15 Memorable Quotes from Mary Tyler Moore

Dove/Daily Express/Hulton Archive/Getty Images
Dove/Daily Express/Hulton Archive/Getty Images

The entertainment industry lost one of its most empowering voices earlier this year when Mary Tyler Moore passed away on January 25, 2017. The actress, who rose to fame on The Dick Van Dyke Show, later helped to define the "modern woman" as the star of The Mary Tyler Moore Show, which ran from 1970 to 1977.

In the years since, she was an outspoken advocate for a variety of social, charitable, and political causes, including animal rights, and was never shy about expressing her opinions on making the most of the cards life deals you. Here are 15 of her most memorable quotes, on what would have been her 81st birthday.

1. ON INDULGING IN ONE’S INSTINCT

“I knew at a very early age what I wanted to do. Some people refer to it as indulging in my instincts and artistic bent. I call it just showing off, which was what I did from about three years of age on.”

2. ON CHOOSING THE BETTER PATH

“My grandfather once said, having watched me one entire afternoon, prancing and leaping and cavorting, ‘This child will either end up on stage or in jail.’ Fortunately, I took the easy route.”

3. ON THE IMPORTANCE OF PAIN

“Take chances, make mistakes. That's how you grow. Pain nourishes your courage. You have to fail in order to practice being brave.”

4. ON BRAVERY

“You can't be brave if you've only had wonderful things happen to you."

5. ON THE NATURE OF RELATIONSHIPS

“Sometimes you have to get to know someone really well to realize you're really strangers.”

6. ON THE FUTILITY OF PERFECTION

“Don’t be looking for perfection. Don’t be short-tempered with yourself. And you’ll be a whole lot nicer to be around with everyone else.”

7. ON BEING TRUE TO ONESELF

“I'm not an actress who can create a character. I play me.”

8. ON THE POWER OF LAUGHTER

“I've had the fame and the joy of getting laughter—those are gifts.”

9. ON TAKING CHANCES

“Take chances, make mistakes. That’s how you grow.”

10. ON EXPERIENCE

“I'm an experienced woman; I've been around ... Well, all right, I might not have been around, but I've been ... nearby.”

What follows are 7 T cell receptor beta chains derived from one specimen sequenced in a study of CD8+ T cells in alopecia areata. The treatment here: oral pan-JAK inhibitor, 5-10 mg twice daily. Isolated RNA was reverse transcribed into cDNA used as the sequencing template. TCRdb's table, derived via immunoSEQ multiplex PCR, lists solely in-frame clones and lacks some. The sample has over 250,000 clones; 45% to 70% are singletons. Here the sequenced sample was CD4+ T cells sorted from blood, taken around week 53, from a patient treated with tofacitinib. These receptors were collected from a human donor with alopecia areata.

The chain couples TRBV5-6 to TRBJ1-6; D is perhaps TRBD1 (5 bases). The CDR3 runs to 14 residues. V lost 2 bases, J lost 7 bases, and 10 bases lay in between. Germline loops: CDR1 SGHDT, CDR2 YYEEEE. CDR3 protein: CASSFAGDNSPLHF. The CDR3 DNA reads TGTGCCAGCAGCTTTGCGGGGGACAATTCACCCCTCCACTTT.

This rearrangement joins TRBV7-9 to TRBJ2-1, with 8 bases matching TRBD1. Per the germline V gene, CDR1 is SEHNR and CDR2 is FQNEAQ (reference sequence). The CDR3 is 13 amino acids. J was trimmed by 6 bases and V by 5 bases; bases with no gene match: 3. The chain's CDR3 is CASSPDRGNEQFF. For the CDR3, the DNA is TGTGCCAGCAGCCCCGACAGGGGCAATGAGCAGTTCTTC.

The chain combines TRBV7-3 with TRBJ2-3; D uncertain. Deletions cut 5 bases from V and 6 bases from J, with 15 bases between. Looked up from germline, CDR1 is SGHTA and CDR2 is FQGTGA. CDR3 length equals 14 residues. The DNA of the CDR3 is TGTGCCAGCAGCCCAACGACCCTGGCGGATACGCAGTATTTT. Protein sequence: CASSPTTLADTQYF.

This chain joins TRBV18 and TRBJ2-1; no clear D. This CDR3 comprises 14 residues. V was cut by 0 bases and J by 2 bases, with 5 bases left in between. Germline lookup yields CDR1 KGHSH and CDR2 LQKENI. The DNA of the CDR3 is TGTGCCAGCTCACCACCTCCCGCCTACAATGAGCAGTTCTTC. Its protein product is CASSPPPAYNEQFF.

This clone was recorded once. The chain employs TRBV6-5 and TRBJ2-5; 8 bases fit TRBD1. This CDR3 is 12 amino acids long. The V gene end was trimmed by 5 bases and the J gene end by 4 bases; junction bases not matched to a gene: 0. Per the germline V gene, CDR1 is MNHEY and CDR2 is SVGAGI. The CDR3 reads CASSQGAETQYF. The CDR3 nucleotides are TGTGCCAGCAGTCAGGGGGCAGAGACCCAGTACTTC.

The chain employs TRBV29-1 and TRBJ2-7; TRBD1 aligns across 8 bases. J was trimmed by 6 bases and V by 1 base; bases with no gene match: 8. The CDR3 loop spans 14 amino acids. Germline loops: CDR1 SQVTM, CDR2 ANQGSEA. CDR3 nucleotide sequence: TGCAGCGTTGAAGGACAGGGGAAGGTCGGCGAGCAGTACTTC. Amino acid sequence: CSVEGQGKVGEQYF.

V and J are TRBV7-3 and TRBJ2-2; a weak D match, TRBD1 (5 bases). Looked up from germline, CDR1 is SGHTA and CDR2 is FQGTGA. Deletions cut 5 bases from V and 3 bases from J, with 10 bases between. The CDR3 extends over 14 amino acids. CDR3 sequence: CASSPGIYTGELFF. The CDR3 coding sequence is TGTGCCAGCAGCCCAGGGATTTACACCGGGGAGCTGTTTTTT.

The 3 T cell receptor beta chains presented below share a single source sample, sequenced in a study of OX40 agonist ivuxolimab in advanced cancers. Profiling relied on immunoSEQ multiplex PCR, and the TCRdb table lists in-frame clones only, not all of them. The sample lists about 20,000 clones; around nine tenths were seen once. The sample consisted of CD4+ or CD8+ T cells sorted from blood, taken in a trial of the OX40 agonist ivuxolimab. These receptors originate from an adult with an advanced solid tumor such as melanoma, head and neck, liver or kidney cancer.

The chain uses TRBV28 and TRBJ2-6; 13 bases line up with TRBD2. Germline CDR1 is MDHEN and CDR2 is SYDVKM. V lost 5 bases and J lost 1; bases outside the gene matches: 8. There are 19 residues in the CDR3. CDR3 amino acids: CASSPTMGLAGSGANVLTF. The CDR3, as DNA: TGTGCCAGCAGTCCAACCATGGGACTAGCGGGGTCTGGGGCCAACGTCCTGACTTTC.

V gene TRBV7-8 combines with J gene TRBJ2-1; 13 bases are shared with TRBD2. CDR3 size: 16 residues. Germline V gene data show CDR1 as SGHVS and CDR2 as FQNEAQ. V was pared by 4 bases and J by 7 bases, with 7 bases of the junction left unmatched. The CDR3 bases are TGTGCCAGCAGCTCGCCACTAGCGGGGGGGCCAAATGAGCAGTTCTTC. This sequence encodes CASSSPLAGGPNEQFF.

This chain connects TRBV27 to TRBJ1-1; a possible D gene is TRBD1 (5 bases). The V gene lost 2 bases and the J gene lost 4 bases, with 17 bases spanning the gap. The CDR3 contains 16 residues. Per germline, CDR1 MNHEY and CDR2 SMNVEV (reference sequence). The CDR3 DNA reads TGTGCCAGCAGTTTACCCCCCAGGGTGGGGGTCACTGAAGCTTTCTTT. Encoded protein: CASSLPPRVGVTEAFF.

11. ON THE CURRENT STATE OF COMEDY

“The kinds of shows that seem to work now, the comedy shows, are those which require very little attention. They're superficial and I like articulate comedy.”

12. ON THE NECESSITY OF WORRYING

“Worrying is a necessary part of life.”

13. ON DEALING WITH CHALLENGES

“Three things have helped me successfully go through the ordeals of life: an understanding husband, a good analyst, and millions of dollars.”

14. ON MAINTAINING PRIVACY

“There are certain things about me that I will never tell to anyone because I am a very private person. But basically, what you see is who I am. I'm independent, I do like to be liked, I do look for the good side of life and people. I'm positive, I'm disciplined, I like my life in order, and I'm neat as a pin.”

15. ON THE IMPORTANCE OF HAVING DREAMS

“Having a dream is what keeps you alive. Overcoming the challenges makes life worth living.”

The Violent Shootout That Led to Daryl Hall and John Oates Joining Forces

Hall and Oates.
Hall and Oates.
Michael Putland, Getty Images

As songwriting partners, Daryl Hall (the blonde one) and John Oates (the mustachioed one) were tentpoles of the 1970s and 1980s music scene. Beginning with “She’s Gone” and continuing on through “Rich Girl,” “Kiss on My List,” “Private Eyes,” and “I Can’t Go For That,” they’re arguably one of the biggest pop act duos in history.

Unfortunately, it took a riot and some gunfire to bring them together.

Both Hall and Oates were raised in the Philadelphia suburbs in the late 1950s and 1960s. After high school, both went on to Temple University—Hall to study music and Oates to major in journalism. While in their late teens, the two each had a doo-wop group they belonged to. Hall was a member of The Temptones, a successful act that had recently earned a recording contract with a label called Arctic Records; Oates was part of the Masters, which had just released their first single, “I Need Your Love.”